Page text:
The cartoon shows the world through the eyes of the US. (Photo: VCG)
In light of the trade war, which was provoked by the US, the spokesman of China's Ministry of Commerce said at a news conference on July 5 that although China does not intend to take part in the trade war, we will have to fight back when it becomes necessary, in order to maintain the interests of the country and the people.
"China will never pull the trigger first. But if the US implements its tariff imposition measures, China will be forced to take countermeasures", said the spokesman.
Obviously, the purpose of the US trade war against China is not just to reduce the trade deficit with China and achieve a Sino-US trade balance, but also to prevent China from upgrading itself to a manufacturing power.
The US hopes that through trade bullying, it will force China to succumb and become the economic vassal, just like Japan in the 1990s.
Based on ideological and geopolitical factors, if China bows to US pressure like Japan did, it will not only find it difficult to maintain its economy, but it is also more likely to encounter the same dilemmas faced in Latin America.
Since mid-June, the tone and signals coming out of the White House to China have been severe. The repeated escalation of Trump’s intended trade war with China, in addition to the pressure from both parties in Congress, are also taking a consistently tough stance toward China.
White House trade consultant and the famous hawk Navarro published a report on China’s “economic aggression” on June 19, arguing that China becoming the world’s second-largest economy was achieved through “aggressive bills, policies, and practices." Coincidentally, US Secretary of State Mike Pompeo also stressed one day earlier that the Chinese economy is "predatory."
This is terrible logic. President Trump, trade adviser Navarro, Secretary of State Pompeo, and US trade representative Robert Lighthizer all believe that the US has been plundered by China and regards itself to be a "victim".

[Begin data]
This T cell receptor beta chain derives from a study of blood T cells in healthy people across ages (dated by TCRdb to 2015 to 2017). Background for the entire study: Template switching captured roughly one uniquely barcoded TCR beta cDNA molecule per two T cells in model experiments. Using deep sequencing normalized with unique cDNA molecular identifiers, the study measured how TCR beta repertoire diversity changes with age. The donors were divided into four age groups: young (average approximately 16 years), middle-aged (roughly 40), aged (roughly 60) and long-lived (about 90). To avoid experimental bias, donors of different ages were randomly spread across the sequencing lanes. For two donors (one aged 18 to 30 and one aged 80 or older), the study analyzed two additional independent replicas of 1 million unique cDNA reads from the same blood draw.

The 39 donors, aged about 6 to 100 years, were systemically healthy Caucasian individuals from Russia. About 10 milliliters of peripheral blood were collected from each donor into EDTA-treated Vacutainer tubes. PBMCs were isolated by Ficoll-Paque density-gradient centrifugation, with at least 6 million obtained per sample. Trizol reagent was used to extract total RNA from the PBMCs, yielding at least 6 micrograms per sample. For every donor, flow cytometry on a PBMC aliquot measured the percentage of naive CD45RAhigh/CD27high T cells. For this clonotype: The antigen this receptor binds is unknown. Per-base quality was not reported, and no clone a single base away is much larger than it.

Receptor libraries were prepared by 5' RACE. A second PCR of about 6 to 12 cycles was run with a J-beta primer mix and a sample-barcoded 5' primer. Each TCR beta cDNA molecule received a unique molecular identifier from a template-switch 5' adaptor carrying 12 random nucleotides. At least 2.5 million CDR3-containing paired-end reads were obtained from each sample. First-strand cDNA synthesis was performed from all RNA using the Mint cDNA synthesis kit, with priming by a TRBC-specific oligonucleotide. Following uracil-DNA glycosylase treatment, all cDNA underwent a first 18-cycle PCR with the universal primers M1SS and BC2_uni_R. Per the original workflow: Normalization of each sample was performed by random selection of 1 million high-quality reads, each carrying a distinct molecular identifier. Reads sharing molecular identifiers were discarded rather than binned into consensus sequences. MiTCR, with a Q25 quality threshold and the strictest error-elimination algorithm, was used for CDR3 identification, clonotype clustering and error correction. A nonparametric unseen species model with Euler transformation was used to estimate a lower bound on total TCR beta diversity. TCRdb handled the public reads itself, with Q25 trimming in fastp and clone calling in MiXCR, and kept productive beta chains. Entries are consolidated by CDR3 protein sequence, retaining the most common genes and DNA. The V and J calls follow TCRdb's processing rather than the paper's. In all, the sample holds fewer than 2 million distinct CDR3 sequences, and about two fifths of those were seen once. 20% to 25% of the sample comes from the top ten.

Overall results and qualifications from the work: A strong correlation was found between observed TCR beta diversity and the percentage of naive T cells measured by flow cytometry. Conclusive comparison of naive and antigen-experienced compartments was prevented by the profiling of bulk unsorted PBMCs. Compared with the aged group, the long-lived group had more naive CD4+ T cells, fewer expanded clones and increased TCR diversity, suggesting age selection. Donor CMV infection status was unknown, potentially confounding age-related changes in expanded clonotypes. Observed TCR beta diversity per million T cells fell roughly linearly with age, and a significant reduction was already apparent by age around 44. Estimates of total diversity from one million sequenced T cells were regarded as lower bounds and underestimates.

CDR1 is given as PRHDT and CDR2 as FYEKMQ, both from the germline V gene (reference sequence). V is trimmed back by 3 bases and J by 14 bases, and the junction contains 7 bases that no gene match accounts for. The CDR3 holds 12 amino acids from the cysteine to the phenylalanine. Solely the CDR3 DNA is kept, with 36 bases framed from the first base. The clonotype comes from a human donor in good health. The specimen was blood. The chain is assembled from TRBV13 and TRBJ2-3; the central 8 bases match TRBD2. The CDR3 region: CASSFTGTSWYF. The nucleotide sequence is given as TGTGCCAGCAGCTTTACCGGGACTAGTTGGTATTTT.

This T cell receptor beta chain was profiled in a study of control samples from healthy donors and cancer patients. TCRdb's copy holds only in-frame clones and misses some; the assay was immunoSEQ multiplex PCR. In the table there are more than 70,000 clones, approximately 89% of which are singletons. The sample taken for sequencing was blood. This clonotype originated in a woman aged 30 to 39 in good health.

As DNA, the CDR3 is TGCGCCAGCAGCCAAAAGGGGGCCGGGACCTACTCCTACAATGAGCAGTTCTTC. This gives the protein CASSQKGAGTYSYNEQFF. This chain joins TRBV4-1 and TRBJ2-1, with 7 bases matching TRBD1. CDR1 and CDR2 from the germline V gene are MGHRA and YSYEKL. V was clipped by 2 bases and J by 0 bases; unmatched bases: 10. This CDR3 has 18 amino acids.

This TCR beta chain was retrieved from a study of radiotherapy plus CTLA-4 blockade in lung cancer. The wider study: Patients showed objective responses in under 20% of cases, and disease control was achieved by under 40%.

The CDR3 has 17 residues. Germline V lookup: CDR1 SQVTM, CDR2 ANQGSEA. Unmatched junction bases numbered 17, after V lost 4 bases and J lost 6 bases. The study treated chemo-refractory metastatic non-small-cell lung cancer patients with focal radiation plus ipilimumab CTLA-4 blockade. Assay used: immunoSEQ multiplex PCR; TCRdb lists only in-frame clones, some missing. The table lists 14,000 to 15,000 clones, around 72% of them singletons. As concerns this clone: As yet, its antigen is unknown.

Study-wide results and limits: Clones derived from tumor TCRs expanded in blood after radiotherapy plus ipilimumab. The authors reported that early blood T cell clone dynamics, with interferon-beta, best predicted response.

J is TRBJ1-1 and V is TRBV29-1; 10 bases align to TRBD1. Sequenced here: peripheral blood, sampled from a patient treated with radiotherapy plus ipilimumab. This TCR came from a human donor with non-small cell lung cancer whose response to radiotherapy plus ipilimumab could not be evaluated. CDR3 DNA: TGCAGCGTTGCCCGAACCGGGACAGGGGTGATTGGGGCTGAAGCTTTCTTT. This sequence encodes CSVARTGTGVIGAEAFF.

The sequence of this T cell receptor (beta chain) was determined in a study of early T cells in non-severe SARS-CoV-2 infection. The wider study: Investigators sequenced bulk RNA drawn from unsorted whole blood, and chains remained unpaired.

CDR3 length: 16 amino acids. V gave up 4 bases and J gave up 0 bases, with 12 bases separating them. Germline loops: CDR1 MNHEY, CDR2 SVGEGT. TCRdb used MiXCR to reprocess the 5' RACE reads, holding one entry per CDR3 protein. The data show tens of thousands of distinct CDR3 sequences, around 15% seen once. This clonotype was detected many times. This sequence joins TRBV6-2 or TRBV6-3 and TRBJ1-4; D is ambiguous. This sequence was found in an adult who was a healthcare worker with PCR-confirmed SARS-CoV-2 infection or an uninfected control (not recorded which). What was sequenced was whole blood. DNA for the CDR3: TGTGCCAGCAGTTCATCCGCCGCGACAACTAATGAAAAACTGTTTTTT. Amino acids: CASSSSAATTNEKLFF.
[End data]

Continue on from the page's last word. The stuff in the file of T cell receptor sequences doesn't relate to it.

However, for China and the world, the US has taken trade unilateralism and its hegemony to the extreme. The differences in China's and the US' trade positions, as well as those of the world and the US, have made it so that trade wars seem inevitable.
This is also the reason for the eventual lapse of Sino-US trade consultations. It is also the main reason why Trump and the leaders of the six Western countries came to very different conclusions at the G7 summit.
Whether it is the Sino-US trade war, or the US-European steel-aluminum tariff friction, or Trump's constant "retreat" from the international community, the world's criticism and accusations against the US has made little difference to Trump and his administration.
It operates to the standard of "America First" and, more importantly, works from the basis of Trump's paranoid belief that the US has been the victim of the multilateral mechanisms of global trade. Regardless of if the country in question is China, the EU, Canada or Japan, trade with the US is thought to be unfair.
This is also why other trade bodies, including China, have difficulty in reaching a compromise with the US via standard trade negotiations and the rule-based multilateral mechanism for global trade. Therefore, China's only option is to fight back, and the EU and Canada, like China, have begun their own fight back against the US also.
Of course, whether the trade war between the US and Europe, and the US and Canada will take place is still unknown, but China will obviously not succumb to the US trade pressure.
On one hand, in the three rounds of trade consultations between the US and China, China has made significant qualitative and quantitative concessions. The lack of appreciation from the US not only damages China’s goodwill but has also made China lose trust and confidence in the Trump administration.
Like the US, China has also spoke out against the trade compromises made with the US. The US' trade war against China has escalated beyond the expected limits. The results of previous trade consultations have been dashed, and China has launched a "trade self-defense counterattack" against the US in a comprehensive manner.
On the other hand, the tax increase of hundreds of billions of US dollars that the US has imposed on China is actually impossible to pay. If it remains in place, it means that nearly 80 percent of China’s exports to the US will be taxed. The impact it will have on American consumers is obvious.
The Sino-US trade issues are not a local battle, but a global war and if it continues, both China and the US will lose, and the world will also suffer greatly.
But the outlook is still frustrating, and a positive outlook will depend on whether Trump and his economic aides can change their “victim” mentality.